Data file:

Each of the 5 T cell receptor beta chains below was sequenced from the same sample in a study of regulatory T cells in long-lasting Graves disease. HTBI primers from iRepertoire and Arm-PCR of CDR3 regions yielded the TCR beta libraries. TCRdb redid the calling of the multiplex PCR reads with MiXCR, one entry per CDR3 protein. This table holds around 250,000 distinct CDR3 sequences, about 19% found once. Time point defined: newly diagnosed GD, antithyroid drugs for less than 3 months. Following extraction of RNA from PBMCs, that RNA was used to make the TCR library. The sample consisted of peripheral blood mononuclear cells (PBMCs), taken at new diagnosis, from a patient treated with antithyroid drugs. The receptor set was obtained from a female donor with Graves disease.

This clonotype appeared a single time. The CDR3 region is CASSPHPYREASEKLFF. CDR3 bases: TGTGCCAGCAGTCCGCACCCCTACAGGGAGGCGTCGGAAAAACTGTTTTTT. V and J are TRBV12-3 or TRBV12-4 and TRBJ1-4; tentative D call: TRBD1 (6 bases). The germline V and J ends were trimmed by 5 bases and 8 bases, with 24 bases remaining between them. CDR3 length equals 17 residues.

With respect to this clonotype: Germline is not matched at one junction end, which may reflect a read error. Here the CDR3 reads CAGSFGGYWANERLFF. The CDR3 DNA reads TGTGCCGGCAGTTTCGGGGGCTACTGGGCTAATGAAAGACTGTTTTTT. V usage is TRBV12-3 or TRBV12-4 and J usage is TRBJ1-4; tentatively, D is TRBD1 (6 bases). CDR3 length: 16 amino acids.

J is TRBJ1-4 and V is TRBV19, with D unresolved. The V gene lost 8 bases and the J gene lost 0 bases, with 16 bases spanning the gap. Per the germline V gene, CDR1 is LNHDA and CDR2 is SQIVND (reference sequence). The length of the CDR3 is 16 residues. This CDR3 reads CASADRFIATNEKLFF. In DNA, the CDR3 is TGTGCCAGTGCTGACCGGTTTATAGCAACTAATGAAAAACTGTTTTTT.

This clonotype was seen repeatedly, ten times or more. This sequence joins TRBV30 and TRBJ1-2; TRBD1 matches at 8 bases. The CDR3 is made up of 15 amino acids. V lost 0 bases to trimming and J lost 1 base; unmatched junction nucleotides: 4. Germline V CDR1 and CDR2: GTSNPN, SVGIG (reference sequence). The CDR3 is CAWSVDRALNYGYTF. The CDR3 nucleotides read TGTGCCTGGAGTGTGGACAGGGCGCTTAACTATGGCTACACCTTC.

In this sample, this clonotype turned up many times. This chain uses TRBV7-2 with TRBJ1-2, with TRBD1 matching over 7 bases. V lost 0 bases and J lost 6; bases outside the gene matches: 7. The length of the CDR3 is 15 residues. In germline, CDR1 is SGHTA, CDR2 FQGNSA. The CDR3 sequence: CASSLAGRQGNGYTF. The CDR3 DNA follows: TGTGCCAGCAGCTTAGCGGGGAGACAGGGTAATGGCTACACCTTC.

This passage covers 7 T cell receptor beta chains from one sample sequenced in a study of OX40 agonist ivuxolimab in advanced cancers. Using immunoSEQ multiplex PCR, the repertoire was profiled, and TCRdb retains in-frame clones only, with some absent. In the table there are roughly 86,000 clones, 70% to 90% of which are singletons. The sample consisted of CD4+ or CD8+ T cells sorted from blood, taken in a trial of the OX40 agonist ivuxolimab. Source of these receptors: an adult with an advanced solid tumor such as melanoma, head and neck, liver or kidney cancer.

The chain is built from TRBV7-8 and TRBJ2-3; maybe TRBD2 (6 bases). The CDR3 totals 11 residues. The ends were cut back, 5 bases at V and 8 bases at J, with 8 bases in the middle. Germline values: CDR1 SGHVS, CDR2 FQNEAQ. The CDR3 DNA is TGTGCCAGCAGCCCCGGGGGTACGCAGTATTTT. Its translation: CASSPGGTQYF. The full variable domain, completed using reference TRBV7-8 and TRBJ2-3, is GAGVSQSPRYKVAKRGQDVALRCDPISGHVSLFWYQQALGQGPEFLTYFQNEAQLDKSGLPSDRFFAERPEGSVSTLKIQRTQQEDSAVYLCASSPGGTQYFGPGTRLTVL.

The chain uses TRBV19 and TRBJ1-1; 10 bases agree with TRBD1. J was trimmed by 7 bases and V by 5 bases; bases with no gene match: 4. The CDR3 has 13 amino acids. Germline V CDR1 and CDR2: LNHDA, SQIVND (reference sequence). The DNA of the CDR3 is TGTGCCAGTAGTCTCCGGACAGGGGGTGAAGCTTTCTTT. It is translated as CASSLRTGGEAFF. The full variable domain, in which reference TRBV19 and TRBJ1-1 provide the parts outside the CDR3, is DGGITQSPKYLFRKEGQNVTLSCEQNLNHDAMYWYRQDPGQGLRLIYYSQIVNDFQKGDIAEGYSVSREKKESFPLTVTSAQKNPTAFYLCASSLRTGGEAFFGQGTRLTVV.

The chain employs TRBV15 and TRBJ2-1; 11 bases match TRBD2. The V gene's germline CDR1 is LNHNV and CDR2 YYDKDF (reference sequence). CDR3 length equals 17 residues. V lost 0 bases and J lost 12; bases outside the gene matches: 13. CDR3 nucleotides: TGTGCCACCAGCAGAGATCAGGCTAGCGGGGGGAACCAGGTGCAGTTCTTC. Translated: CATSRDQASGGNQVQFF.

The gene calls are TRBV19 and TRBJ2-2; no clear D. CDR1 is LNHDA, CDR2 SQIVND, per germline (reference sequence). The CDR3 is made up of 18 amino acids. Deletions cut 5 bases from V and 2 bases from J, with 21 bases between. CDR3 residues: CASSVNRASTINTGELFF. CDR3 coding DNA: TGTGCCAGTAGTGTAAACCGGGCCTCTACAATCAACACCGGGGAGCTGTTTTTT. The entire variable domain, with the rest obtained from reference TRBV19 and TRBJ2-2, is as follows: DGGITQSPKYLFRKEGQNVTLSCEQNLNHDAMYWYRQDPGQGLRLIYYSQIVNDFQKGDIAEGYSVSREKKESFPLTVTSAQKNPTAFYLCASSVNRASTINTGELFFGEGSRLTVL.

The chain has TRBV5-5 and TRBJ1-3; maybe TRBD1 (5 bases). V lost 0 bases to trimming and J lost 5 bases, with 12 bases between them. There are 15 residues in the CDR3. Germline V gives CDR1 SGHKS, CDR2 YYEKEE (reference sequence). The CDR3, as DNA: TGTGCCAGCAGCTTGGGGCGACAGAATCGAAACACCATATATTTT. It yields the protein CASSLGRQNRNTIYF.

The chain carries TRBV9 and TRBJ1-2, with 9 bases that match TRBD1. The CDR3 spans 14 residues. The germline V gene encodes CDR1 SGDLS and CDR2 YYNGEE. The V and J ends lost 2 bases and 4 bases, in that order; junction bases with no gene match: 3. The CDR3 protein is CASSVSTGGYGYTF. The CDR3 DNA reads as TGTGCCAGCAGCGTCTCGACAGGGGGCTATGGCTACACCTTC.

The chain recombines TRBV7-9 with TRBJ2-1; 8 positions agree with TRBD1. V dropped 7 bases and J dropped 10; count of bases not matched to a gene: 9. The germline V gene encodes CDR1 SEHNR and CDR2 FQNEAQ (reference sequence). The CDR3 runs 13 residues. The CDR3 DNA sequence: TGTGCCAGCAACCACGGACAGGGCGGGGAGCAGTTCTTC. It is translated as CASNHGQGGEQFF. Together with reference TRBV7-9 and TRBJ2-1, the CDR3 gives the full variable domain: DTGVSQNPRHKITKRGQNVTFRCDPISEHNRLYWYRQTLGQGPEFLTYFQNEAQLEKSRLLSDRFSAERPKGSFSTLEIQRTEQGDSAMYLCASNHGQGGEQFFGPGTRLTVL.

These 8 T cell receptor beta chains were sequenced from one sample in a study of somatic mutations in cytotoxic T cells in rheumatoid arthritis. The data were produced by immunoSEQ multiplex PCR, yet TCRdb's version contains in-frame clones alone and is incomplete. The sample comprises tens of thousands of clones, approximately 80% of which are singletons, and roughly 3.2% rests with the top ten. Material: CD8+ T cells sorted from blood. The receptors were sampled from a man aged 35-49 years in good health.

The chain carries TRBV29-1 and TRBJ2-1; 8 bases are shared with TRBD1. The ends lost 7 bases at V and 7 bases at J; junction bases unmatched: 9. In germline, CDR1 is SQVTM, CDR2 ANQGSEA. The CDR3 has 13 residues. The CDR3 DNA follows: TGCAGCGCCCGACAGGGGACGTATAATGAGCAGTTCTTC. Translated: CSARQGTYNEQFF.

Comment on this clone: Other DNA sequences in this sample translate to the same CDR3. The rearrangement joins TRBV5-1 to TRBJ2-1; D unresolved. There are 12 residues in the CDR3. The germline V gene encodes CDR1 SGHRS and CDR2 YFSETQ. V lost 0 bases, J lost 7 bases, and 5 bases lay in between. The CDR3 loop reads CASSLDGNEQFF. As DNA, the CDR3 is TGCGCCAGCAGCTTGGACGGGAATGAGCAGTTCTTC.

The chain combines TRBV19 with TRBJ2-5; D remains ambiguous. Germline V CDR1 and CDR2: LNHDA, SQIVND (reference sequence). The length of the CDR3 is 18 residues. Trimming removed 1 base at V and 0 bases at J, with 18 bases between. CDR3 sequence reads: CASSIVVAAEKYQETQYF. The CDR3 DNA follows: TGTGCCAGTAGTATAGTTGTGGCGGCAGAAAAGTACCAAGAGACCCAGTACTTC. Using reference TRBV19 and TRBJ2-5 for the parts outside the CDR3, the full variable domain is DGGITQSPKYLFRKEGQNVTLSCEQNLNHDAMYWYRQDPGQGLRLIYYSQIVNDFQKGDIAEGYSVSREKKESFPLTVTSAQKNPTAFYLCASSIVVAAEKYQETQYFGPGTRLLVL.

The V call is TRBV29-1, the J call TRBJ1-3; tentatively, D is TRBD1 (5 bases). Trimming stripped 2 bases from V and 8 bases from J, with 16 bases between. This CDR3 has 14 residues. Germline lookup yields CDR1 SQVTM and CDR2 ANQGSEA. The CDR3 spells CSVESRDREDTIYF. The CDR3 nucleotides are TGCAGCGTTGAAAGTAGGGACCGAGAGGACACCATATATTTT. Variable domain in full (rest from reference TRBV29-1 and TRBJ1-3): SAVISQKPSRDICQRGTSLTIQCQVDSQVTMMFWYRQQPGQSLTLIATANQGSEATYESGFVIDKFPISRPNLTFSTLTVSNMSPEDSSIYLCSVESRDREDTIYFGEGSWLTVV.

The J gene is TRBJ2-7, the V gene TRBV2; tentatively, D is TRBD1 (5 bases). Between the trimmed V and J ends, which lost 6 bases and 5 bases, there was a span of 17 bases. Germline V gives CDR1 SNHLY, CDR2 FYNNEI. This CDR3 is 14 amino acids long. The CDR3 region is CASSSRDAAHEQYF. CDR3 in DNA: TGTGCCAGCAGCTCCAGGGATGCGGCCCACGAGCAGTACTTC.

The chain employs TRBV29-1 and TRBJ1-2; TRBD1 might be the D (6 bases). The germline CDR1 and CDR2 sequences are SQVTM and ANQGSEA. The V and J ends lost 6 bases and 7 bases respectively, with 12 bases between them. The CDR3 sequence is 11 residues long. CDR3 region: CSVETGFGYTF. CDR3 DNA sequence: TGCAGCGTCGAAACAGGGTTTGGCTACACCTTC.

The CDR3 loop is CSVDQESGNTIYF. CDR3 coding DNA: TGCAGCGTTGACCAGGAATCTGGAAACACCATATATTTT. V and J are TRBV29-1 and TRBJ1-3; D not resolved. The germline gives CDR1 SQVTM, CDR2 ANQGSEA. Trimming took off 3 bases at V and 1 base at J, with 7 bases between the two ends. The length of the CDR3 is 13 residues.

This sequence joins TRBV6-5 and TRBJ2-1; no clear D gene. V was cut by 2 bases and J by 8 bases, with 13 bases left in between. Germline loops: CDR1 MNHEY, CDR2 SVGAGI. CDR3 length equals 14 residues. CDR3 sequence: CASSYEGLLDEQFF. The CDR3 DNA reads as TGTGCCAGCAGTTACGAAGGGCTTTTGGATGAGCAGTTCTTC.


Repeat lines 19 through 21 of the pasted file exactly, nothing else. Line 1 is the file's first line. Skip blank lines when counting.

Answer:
The V call is TRBV29-1, the J call TRBJ1-3; tentatively, D is TRBD1 (5 bases). Trimming stripped 2 bases from V and 8 bases from J, with 16 bases between. This CDR3 has 14 residues. Germline lookup yields CDR1 SQVTM and CDR2 ANQGSEA. The CDR3 spells CSVESRDREDTIYF. The CDR3 nucleotides are TGCAGCGTTGAAAGTAGGGACCGAGAGGACACCATATATTTT. Variable domain in full (rest from reference TRBV29-1 and TRBJ1-3): SAVISQKPSRDICQRGTSLTIQCQVDSQVTMMFWYRQQPGQSLTLIATANQGSEATYESGFVIDKFPISRPNLTFSTLTVSNMSPEDSSIYLCSVESRDREDTIYFGEGSWLTVV.

The J gene is TRBJ2-7, the V gene TRBV2; tentatively, D is TRBD1 (5 bases). Between the trimmed V and J ends, which lost 6 bases and 5 bases, there was a span of 17 bases. Germline V gives CDR1 SNHLY, CDR2 FYNNEI. This CDR3 is 14 amino acids long. The CDR3 region is CASSSRDAAHEQYF. CDR3 in DNA: TGTGCCAGCAGCTCCAGGGATGCGGCCCACGAGCAGTACTTC.

The chain employs TRBV29-1 and TRBJ1-2; TRBD1 might be the D (6 bases). The germline CDR1 and CDR2 sequences are SQVTM and ANQGSEA. The V and J ends lost 6 bases and 7 bases respectively, with 12 bases between them. The CDR3 sequence is 11 residues long. CDR3 region: CSVETGFGYTF. CDR3 DNA sequence: TGCAGCGTCGAAACAGGGTTTGGCTACACCTTC.